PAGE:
An unfinished thought

It is December 26th and I’m sitting outside on a large porch in Ann Arbor, Michigan. It is brilliantly sunny and breezy, but mild. I’m in the best of company (thanks to Mavis, my four-legged friend) and the best of spirits. Somehow even the fact that I’m unemployed can’t get me down right now. I am too fortunate. Too terribly blessed.

It has been a bizarre and incredible year. Had someone told me ten months ago that I would be sitting here, at this moment, looking back on such experiences, I likely would have shaken my head. It was an array of factors that led me to leave this place that I have, for years, called home and it was a whole different set that brought me back here, for this brief moment, to yet again redefine my existence as I wait to take off on yet another adventure (this time with a bit of company).

I have never worked so hard as I did this past year and it’s likely I have never learned so much. I learned about plants and what it takes to feed communities. I learned about healing, distance and love. I learned about friendships and what it truly takes to maintain them. About practice, intention, and limitations. I also learned that The Universe will give and give, but that it also sometimes has to take away.

I struggle with change, even as I bring it upon myself in these necessary periods of transition. I shapeshift, moving from place to place, pick myself up and sometimes slap myself across the face- just a reminder to wake up and notice what is right in front of me. I am a fortunate one and I try to remind myself of that, even though I sometimes find myself failing to find gratitude.

This path that I’m following moves all about. It’s nonsensical in a way, taking me this way and that. I run into barriers, dig myself into holes. I sometimes find myself back in a place that is familiar, only something subtle has shifted. If I’m lucky, I’ll take note. I don’t know why I pursued graduate work in clinical psychology, only to leave the field only to work, well, in a field. But it doesn’t matter. It doesn’t matter how strange it may seem that I am knowingly, willingly, leaving an exceptional community and a family I adore for an unknown place. I am ready to gamble this. I have to.

An old friend of mine, in Chicago, once reminded me that no matter who I leave or what place I choose to move from, I can always go back. Surely, some of the faces will be different, the landscape will likely change. One cannot leave a place and expect to find it the same upon return, but I know this. Even as it pains me to leave the ones I love and to start again from scratch, it always seems worth it. After all, to never leave is to never know.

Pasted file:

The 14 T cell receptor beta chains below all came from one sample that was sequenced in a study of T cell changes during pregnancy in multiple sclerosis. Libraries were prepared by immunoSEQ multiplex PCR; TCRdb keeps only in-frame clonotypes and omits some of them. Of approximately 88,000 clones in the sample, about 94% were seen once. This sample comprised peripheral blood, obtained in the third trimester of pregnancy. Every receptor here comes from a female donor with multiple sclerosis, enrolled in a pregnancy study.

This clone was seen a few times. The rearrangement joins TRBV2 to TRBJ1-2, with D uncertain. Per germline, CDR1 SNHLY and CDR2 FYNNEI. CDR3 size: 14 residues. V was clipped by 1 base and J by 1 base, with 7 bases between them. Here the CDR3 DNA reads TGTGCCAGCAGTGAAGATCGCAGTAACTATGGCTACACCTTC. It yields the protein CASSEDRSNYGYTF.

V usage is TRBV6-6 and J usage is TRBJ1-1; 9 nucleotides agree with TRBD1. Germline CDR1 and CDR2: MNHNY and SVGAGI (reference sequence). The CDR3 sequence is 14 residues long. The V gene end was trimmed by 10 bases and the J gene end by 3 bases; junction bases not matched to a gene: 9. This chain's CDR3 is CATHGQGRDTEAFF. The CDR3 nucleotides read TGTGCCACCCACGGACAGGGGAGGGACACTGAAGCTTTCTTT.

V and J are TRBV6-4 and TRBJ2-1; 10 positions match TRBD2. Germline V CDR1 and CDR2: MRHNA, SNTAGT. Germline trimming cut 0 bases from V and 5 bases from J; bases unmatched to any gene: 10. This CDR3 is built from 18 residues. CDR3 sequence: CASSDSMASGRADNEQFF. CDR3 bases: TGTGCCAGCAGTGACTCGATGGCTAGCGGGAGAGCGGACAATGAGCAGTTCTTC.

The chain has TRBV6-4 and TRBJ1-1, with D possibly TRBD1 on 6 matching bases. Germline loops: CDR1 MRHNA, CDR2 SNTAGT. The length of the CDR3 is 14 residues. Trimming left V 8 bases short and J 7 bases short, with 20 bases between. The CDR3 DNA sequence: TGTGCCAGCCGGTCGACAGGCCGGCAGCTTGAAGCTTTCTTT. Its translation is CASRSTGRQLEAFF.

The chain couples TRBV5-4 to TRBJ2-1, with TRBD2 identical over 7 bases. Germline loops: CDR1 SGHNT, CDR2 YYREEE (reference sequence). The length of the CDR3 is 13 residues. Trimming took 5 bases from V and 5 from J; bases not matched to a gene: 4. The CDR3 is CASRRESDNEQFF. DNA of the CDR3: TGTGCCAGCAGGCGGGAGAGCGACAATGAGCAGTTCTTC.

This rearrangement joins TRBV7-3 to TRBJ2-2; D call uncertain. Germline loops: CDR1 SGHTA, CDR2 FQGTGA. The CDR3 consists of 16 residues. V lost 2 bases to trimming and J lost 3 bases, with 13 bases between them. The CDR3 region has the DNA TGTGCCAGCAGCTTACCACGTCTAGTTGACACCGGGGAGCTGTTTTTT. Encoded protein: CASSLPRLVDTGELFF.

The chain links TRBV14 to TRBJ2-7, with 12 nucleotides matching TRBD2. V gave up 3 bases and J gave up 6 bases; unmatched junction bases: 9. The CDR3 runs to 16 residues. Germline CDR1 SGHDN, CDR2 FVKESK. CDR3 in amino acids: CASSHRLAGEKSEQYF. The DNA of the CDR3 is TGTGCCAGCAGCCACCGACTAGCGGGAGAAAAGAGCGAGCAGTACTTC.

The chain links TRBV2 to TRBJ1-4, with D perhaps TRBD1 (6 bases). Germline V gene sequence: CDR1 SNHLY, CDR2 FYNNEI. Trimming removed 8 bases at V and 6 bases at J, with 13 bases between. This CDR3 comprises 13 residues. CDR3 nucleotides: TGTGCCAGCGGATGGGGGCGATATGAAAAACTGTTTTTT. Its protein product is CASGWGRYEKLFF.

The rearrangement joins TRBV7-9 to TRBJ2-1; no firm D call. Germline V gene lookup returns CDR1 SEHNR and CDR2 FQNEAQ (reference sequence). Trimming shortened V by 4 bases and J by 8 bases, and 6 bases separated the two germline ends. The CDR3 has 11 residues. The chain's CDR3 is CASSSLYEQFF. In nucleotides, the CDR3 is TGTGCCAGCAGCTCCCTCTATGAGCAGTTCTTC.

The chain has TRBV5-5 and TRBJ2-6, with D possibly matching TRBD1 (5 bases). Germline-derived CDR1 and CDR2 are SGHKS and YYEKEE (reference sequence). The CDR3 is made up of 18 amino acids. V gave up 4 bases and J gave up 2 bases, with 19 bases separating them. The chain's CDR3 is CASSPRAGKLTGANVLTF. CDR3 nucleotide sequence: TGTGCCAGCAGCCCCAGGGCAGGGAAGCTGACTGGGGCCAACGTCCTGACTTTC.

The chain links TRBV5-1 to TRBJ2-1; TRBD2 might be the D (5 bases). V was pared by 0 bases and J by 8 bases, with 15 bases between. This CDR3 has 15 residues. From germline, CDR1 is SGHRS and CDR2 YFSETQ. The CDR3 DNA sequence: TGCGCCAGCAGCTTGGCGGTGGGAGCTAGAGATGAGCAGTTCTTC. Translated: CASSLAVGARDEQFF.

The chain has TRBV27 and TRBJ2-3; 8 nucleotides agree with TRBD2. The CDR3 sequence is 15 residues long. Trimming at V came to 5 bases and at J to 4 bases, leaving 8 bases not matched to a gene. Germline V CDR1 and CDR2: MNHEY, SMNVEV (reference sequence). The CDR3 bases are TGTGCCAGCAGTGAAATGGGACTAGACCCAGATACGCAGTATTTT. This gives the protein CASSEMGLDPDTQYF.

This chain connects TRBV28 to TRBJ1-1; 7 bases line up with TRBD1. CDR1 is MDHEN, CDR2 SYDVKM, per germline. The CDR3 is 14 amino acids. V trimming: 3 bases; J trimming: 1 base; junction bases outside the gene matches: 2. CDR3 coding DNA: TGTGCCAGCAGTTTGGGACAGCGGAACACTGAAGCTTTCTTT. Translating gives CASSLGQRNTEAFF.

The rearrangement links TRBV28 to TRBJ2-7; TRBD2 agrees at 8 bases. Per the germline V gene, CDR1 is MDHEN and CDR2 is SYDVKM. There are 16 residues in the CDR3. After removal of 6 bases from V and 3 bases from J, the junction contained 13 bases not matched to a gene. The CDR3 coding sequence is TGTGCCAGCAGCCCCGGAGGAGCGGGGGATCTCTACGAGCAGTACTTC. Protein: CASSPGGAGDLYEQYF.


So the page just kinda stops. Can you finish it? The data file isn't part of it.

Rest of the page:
A new space

I am walking, heavy boot step after heavy boot step. It feels like I’ve been walking for days, though it could be hours or merely minutes. I’m not keeping track, so who’s to say.

I’ve walked this path before and it was just as happenstance. A turn right here, a momentary back track, and here I am, tracing my way along an imaginary line, trying to find a subtle knot in the cord that will tell me that I’ve found my way.

Winter is approaching here, with patches of white already spotting the ground. One might get confused this time of year, mistake chilled fingers and freezing wind for the passing of fall, but it’s not so. Outside, life remains. Lucky leaves cling to a few trees and frost hardy porch plants show their colors while they still can, soaking up the fleeting sunlight and preparing themselves for what is to come (sudden death, or something of the same).

I am walking with purpose toward no particular place. I’m walking to clear my mind, to quiet my thoughts. I am walking and breathing and occasionally chanting to myself. None of these things work, so I continue on. I observe my fingers rubbing anxiously at the torn skin on my thumbs. This is my nervous habit. It’s my fidget, my tick. Others do this too (or so I’m told). It’s a habit that satiates some urge that swells up within me, perhaps the urge to scream or to run. In this moment, it soothes just enough. I am able to keep pace, to let my mind wander and then come back to its monotonous stirrings. I wonder if I touch my own skin to remind myself that my body is still here.

After days of what felt like endless activity, I embody the thoughts I’ve pushed to the corners of my brain. I swell with ideas unrealized, with feelings suppressed and underemphasized. I need this moment to just listen. To hear the sound of my own tromping on a rain soaked path, the sound of small twigs breaking and the weight of the sinking sun at the end of the day. The darkness envelops me and my eyes adjust, looking at nothing at everything all at once. I glance into houses through well-lit windows, catching glimpses of peoples’ belongings and their simple facts of life. I imagine for a moment having my own home (with all hope, in the not-so-distant future), and my own life on display. I imagine my own window, serving as a portal, welcoming wanderers, for just a moment, into my life.

Suddenly, I am no longer walking. My mind has begun to quiet and though my right hand still can’t find peace, I have stumbled into a new space. I’ve somehow connected the dots that are scattered amongst my thoughts. This is a new space. This is a new portal. This is a quiet.